MFiX 21.1 Release Announcement

We are pleased to announce the MFiX 21.1 release. Please visit the download page to download the latest version. See the release note below that highlights the changes from the previous version.

Please visit the MFS forum for any software related questions, or send administrative questions to admin@mfix.netl.doe.gov.

Regards,

The MFiX Development Team

New features:

  • Six new drag laws were implemented:
    • Gao [1]
    • Sarkar [2]
    • Radl [3]
    • Tenneti, Garg, Subramaniam [4]
    • Difelice [5]
    • Difelice-Ganser [6]
  • Three new Nusselt number correlations were implemented:
    • Wakao [7]
    • Gunn [8]
    • Tavassoli [9]
  • Procedural geometry input: New geometry inputs for cylinders and bends offering better quality triangulated shapes than implicit or primitive shapes. See tutorial 3.10 “Procedural geometry” for a step-by-step-tutorial, or load the “procedural_geo” template (Main menu>New project from the GUI) to run.

Improvements:

  • Faster Thomas algorithm (37% faster in standalone benchmark, 22% faster within MFiX).
  • Recommending building the solver locally with “-march=native -O3” flag (10 to 20% faster run time was observed).
  • Updated convergence criteria near steady state (3 to 6x speedup for steady state single phase simulations were observed).
  • Additional settings for normalizing pressure correction and solids volume fraction residuals (PPG_DEN and EPP_DEN).
  • Additional setting to resize DEM buffer when running in parallel (DES_BUFFER_RESIZE_FACTOR).
  • Error popup windows catches full error text.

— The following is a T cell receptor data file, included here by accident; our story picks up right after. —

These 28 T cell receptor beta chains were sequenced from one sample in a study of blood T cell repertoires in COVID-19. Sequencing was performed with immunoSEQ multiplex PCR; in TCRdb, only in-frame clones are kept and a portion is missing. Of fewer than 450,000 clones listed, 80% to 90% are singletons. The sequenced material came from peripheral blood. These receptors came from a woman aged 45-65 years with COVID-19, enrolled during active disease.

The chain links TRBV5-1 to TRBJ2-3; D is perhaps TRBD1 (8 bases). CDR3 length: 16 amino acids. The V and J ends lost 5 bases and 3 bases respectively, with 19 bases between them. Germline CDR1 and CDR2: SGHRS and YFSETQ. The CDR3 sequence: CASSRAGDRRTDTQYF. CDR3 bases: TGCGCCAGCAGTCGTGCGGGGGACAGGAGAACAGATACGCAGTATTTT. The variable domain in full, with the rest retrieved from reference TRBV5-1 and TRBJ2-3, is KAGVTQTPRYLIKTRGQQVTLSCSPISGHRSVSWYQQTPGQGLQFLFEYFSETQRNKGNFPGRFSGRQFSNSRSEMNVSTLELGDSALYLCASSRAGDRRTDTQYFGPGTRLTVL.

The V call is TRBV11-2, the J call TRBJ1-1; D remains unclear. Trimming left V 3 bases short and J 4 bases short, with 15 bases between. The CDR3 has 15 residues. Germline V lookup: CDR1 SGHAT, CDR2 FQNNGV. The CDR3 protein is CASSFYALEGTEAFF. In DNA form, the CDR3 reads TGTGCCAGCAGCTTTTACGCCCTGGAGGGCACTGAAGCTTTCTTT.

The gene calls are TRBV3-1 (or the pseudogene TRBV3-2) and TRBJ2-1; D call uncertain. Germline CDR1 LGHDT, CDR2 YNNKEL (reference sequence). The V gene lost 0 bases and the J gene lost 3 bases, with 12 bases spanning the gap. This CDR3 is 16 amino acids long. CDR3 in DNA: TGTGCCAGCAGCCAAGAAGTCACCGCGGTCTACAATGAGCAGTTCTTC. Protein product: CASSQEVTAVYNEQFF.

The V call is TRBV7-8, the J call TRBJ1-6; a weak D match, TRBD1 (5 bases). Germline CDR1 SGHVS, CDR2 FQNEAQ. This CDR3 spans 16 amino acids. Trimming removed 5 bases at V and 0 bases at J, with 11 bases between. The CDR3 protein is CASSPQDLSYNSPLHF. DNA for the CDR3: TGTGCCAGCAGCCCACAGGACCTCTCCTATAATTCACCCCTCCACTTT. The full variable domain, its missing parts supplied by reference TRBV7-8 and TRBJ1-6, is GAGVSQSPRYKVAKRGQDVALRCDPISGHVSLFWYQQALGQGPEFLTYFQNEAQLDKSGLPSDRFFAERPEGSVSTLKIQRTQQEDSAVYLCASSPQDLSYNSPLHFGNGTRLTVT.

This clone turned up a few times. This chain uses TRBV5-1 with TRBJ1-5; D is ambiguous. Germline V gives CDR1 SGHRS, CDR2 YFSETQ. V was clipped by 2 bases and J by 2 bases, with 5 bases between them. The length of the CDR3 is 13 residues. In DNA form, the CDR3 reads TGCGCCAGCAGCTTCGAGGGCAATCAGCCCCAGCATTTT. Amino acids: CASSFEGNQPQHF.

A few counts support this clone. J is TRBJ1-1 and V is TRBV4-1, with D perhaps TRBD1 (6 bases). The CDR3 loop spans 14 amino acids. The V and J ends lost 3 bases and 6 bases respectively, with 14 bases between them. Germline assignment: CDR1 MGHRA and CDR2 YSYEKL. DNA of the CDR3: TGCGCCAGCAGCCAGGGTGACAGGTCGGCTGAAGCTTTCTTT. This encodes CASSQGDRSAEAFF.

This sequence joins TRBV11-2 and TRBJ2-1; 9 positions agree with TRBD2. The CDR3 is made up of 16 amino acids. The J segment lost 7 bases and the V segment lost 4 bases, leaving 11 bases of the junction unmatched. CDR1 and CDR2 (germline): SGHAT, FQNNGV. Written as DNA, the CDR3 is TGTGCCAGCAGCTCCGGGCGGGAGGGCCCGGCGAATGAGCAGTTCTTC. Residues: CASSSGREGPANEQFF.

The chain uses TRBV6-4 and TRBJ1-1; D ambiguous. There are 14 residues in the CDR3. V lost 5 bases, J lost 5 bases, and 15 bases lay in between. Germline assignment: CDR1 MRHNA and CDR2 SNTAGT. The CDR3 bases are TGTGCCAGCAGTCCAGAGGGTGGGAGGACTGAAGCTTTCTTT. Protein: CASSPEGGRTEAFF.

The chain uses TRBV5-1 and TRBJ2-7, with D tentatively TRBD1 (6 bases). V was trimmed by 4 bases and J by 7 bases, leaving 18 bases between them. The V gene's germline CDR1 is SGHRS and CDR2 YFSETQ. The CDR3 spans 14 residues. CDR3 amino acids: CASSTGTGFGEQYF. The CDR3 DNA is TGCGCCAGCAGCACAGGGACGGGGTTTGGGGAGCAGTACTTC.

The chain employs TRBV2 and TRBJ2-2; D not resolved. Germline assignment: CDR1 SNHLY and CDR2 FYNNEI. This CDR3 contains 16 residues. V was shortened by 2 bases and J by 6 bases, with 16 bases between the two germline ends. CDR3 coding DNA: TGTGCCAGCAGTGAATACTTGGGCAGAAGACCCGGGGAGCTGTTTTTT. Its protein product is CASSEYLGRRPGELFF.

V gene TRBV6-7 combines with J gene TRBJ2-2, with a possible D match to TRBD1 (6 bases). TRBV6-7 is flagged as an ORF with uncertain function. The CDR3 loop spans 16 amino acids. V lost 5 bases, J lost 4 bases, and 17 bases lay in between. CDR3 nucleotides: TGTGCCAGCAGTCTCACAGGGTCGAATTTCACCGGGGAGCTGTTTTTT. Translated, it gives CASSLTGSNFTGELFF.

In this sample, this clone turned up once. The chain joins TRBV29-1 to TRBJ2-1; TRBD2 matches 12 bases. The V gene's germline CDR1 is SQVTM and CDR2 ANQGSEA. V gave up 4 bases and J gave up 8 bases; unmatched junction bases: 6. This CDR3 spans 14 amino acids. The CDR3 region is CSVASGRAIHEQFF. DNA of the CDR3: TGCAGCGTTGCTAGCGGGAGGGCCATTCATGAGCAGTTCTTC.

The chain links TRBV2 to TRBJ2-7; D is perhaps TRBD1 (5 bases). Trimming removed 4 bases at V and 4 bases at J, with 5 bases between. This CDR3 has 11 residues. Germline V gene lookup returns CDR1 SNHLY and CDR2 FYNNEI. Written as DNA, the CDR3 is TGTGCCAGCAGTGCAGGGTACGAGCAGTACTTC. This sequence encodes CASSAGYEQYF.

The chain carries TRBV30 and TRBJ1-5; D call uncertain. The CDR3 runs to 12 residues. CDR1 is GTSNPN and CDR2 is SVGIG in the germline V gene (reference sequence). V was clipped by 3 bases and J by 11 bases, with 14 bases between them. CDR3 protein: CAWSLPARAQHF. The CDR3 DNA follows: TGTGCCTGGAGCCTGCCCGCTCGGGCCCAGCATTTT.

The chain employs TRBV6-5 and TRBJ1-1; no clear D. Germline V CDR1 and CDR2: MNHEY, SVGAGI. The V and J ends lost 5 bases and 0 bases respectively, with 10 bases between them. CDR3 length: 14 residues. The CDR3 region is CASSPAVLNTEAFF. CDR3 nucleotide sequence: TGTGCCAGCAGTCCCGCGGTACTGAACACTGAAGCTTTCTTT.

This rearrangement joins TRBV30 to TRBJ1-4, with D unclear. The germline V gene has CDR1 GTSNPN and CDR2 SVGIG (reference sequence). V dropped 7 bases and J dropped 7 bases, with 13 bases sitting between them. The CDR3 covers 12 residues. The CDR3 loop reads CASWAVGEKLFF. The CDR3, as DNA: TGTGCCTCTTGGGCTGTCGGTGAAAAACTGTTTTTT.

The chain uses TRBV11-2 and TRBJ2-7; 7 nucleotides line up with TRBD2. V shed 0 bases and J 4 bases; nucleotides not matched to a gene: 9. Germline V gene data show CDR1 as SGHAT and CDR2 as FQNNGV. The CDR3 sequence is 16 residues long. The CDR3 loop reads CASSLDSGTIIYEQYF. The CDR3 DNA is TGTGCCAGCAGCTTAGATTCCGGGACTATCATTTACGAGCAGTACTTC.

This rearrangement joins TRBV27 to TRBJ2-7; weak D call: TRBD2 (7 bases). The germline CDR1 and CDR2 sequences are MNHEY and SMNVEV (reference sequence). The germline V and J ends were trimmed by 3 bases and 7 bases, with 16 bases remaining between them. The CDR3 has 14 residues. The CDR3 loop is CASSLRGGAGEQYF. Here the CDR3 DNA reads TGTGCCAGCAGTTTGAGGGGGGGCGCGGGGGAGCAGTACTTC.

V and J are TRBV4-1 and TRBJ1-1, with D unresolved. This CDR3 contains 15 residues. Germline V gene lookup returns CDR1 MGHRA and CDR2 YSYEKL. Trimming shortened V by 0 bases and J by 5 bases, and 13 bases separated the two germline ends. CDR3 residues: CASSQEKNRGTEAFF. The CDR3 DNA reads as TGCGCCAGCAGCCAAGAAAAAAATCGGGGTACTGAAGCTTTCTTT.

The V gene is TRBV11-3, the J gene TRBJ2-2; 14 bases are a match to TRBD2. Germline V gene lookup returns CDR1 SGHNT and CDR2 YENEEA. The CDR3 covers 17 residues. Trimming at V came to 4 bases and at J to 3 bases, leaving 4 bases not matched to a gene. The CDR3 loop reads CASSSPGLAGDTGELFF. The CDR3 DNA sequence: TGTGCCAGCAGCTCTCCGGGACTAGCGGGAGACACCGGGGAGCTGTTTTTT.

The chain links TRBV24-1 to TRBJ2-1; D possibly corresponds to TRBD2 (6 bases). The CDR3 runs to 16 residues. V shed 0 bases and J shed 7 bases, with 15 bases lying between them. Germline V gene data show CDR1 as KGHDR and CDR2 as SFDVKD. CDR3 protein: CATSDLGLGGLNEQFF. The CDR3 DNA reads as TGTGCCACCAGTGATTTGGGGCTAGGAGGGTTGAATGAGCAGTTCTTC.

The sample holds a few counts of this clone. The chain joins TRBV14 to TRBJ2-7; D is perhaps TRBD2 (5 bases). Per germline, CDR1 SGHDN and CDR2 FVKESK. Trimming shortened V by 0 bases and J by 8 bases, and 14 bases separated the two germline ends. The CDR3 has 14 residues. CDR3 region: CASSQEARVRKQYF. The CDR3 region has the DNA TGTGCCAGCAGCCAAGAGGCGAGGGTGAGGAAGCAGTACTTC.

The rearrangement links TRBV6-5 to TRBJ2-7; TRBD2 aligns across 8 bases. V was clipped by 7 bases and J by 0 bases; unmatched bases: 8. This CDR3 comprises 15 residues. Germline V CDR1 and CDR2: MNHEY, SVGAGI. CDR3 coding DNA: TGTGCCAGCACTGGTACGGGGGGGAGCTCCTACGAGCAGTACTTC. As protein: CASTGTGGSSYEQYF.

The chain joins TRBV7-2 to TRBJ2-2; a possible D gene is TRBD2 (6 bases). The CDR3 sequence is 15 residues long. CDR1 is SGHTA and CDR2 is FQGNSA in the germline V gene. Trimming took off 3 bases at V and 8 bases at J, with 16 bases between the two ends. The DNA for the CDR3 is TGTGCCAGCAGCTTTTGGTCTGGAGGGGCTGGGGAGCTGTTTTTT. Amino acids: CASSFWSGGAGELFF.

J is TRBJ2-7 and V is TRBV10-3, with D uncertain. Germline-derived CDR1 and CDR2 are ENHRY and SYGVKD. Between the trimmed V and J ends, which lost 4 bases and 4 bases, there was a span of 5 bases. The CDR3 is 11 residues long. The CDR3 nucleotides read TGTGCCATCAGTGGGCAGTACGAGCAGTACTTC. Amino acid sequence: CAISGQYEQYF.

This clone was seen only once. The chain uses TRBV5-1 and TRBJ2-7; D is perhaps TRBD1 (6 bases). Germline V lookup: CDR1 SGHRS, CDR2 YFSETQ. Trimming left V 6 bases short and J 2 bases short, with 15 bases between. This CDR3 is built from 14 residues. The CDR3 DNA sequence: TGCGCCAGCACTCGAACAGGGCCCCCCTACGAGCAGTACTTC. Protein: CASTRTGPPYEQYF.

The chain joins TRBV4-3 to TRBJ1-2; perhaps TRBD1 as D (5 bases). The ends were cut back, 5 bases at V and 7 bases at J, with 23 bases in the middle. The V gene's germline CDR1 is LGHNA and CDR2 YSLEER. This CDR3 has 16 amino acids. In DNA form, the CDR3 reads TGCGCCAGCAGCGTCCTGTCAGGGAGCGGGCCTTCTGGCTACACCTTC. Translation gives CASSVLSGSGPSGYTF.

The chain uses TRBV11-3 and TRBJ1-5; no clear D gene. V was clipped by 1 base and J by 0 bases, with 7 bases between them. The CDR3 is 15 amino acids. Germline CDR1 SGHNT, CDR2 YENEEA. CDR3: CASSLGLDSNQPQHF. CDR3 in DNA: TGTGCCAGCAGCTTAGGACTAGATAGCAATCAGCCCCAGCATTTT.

Notable bug fixes:

  • Fixed bug in the monitor settings causing error when deleting fluid species.
  • Fixed bug in the DEM Hertzian collision model that caused a division by zero when running in SMP.

References:

[1] Gao, X., Li, T., Sarkar, A., Lu, L., Rogers, W.A., “Development and Validation of an Enhanced Filtered Drag Model for Simulating Gas-Solid Fluidization of Geldart A Particles in All Flow Regimes”, Chemical Engineering Science, 184, 33-51, 2018.

[2] Sarkar, A., Milioli, F.E., Ozarkar, S., Li, T., Sun, X.,Sundaresan, S., “Filtered sub-grid constitutive models for fluidized gas-particle flows constructed from 3-D simulations”, Chem. Eng. Sci., 152, 443-456, 2016.

[3] Radl, S., Sundaresan, S., “A drag model for filtered Euler-Lagrange simulations of clustered gas-particle suspensions”, Chem. Eng. Sci., 117, 416-425, 2014.

[4] Tenneti, S., Garg, R., Subramaniam, S., “Drag law for monodisperse gas solid systems using particle-resolved direct numerical simulation of flow past fixed assemblies of spheres”, Int. J. Multiph. Flow, 37(9), 1072-1092, 2011.

[5] R. Di Felice, “The voidage function for fluid-particle interaction systems”, Int. J. Multiph. Flow 20 (1994) 153-159.

[6] G.H. Ganser, “A rational approach to drag prediction of spherical and nonspherical particles”, Powder Technol. 77 (1993) 143-152.

[7] Wakao N, Kaguei S, Funazkri T., “Effect of fluid dispersion coefficients on particle-to-fluid heat transfer coefficients in packed beds: correlation of Nusselt numbers”, Chemical engineering science. 1979;34(3):325-336.

[8] Gunn D., “Transfer of heat or mass to particles in fixed and fluidised beds”, International Journal of Heat and Mass Transfer. 1978;21(4):467-476.

[9] Tavassoli H, Peters E, Kuipers J., “Direct numerical simulation of fluid particle heat transfer in fixed random arrays of non-spherical particles”, Chemical Engineering Science. 2015;129:42-48.